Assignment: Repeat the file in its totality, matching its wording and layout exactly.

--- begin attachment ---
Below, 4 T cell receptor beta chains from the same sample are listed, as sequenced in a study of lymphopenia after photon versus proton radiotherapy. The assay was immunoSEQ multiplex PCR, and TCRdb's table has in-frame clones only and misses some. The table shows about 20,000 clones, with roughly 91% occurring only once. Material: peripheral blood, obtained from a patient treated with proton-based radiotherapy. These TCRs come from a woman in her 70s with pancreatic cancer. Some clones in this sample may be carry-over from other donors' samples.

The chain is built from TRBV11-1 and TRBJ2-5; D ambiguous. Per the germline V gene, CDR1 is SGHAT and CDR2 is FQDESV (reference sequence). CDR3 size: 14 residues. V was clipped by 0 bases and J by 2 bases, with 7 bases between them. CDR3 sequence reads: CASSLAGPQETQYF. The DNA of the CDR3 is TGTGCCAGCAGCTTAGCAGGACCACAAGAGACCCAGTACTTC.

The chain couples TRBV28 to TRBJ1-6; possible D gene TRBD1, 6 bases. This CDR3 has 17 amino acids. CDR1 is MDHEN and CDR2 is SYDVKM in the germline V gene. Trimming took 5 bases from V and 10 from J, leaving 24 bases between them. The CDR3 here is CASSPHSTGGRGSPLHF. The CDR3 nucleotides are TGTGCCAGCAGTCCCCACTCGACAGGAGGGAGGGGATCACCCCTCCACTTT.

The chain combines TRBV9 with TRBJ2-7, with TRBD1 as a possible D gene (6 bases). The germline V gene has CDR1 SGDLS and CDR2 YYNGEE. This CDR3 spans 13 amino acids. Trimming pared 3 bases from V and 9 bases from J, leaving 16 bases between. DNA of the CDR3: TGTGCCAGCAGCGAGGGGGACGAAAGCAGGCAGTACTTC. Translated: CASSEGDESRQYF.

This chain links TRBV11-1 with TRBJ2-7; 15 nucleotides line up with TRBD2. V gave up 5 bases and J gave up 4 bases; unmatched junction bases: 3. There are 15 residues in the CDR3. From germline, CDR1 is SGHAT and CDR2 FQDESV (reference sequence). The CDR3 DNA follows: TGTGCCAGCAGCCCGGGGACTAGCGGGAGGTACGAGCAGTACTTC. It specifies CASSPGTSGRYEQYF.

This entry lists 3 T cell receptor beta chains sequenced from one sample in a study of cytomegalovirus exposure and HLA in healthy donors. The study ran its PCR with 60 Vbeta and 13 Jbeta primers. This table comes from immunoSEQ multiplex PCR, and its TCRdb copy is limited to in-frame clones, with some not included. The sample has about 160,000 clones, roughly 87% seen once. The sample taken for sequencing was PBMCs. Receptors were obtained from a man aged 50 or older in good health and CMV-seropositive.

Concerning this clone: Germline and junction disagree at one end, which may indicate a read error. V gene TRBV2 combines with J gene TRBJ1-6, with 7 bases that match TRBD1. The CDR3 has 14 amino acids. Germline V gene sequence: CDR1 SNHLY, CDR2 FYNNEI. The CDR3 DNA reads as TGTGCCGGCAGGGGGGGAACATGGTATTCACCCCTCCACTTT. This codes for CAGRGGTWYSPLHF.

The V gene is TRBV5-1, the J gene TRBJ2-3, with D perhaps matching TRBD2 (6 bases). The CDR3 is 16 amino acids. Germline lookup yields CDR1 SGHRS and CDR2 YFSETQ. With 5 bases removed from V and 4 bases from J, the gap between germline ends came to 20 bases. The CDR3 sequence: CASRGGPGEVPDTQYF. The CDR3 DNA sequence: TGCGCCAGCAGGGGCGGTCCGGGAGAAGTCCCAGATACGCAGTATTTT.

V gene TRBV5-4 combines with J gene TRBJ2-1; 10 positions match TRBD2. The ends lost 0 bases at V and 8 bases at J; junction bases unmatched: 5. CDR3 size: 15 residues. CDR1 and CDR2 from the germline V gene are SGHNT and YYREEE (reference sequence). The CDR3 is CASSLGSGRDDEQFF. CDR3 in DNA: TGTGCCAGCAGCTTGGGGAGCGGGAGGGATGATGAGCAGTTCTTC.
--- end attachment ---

Below, 4 T cell receptor beta chains from the same sample are listed, as sequenced in a study of lymphopenia after photon versus proton radiotherapy. The assay was immunoSEQ multiplex PCR, and TCRdb's table has in-frame clones only and misses some. The table shows about 20,000 clones, with roughly 91% occurring only once. Material: peripheral blood, obtained from a patient treated with proton-based radiotherapy. These TCRs come from a woman in her 70s with pancreatic cancer. Some clones in this sample may be carry-over from other donors' samples.

The chain is built from TRBV11-1 and TRBJ2-5; D ambiguous. Per the germline V gene, CDR1 is SGHAT and CDR2 is FQDESV (reference sequence). CDR3 size: 14 residues. V was clipped by 0 bases and J by 2 bases, with 7 bases between them. CDR3 sequence reads: CASSLAGPQETQYF. The DNA of the CDR3 is TGTGCCAGCAGCTTAGCAGGACCACAAGAGACCCAGTACTTC.

The chain couples TRBV28 to TRBJ1-6; possible D gene TRBD1, 6 bases. This CDR3 has 17 amino acids. CDR1 is MDHEN and CDR2 is SYDVKM in the germline V gene. Trimming took 5 bases from V and 10 from J, leaving 24 bases between them. The CDR3 here is CASSPHSTGGRGSPLHF. The CDR3 nucleotides are TGTGCCAGCAGTCCCCACTCGACAGGAGGGAGGGGATCACCCCTCCACTTT.

The chain combines TRBV9 with TRBJ2-7, with TRBD1 as a possible D gene (6 bases). The germline V gene has CDR1 SGDLS and CDR2 YYNGEE. This CDR3 spans 13 amino acids. Trimming pared 3 bases from V and 9 bases from J, leaving 16 bases between. DNA of the CDR3: TGTGCCAGCAGCGAGGGGGACGAAAGCAGGCAGTACTTC. Translated: CASSEGDESRQYF.

This chain links TRBV11-1 with TRBJ2-7; 15 nucleotides line up with TRBD2. V gave up 5 bases and J gave up 4 bases; unmatched junction bases: 3. There are 15 residues in the CDR3. From germline, CDR1 is SGHAT and CDR2 FQDESV (reference sequence). The CDR3 DNA follows: TGTGCCAGCAGCCCGGGGACTAGCGGGAGGTACGAGCAGTACTTC. It specifies CASSPGTSGRYEQYF.

This entry lists 3 T cell receptor beta chains sequenced from one sample in a study of cytomegalovirus exposure and HLA in healthy donors. The study ran its PCR with 60 Vbeta and 13 Jbeta primers. This table comes from immunoSEQ multiplex PCR, and its TCRdb copy is limited to in-frame clones, with some not included. The sample has about 160,000 clones, roughly 87% seen once. The sample taken for sequencing was PBMCs. Receptors were obtained from a man aged 50 or older in good health and CMV-seropositive.

Concerning this clone: Germline and junction disagree at one end, which may indicate a read error. V gene TRBV2 combines with J gene TRBJ1-6, with 7 bases that match TRBD1. The CDR3 has 14 amino acids. Germline V gene sequence: CDR1 SNHLY, CDR2 FYNNEI. The CDR3 DNA reads as TGTGCCGGCAGGGGGGGAACATGGTATTCACCCCTCCACTTT. This codes for CAGRGGTWYSPLHF.

The V gene is TRBV5-1, the J gene TRBJ2-3, with D perhaps matching TRBD2 (6 bases). The CDR3 is 16 amino acids. Germline lookup yields CDR1 SGHRS and CDR2 YFSETQ. With 5 bases removed from V and 4 bases from J, the gap between germline ends came to 20 bases. The CDR3 sequence: CASRGGPGEVPDTQYF. The CDR3 DNA sequence: TGCGCCAGCAGGGGCGGTCCGGGAGAAGTCCCAGATACGCAGTATTTT.

V gene TRBV5-4 combines with J gene TRBJ2-1; 10 positions match TRBD2. The ends lost 0 bases at V and 8 bases at J; junction bases unmatched: 5. CDR3 size: 15 residues. CDR1 and CDR2 from the germline V gene are SGHNT and YYREEE (reference sequence). The CDR3 is CASSLGSGRDDEQFF. CDR3 in DNA: TGTGCCAGCAGCTTGGGGAGCGGGAGGGATGATGAGCAGTTCTTC.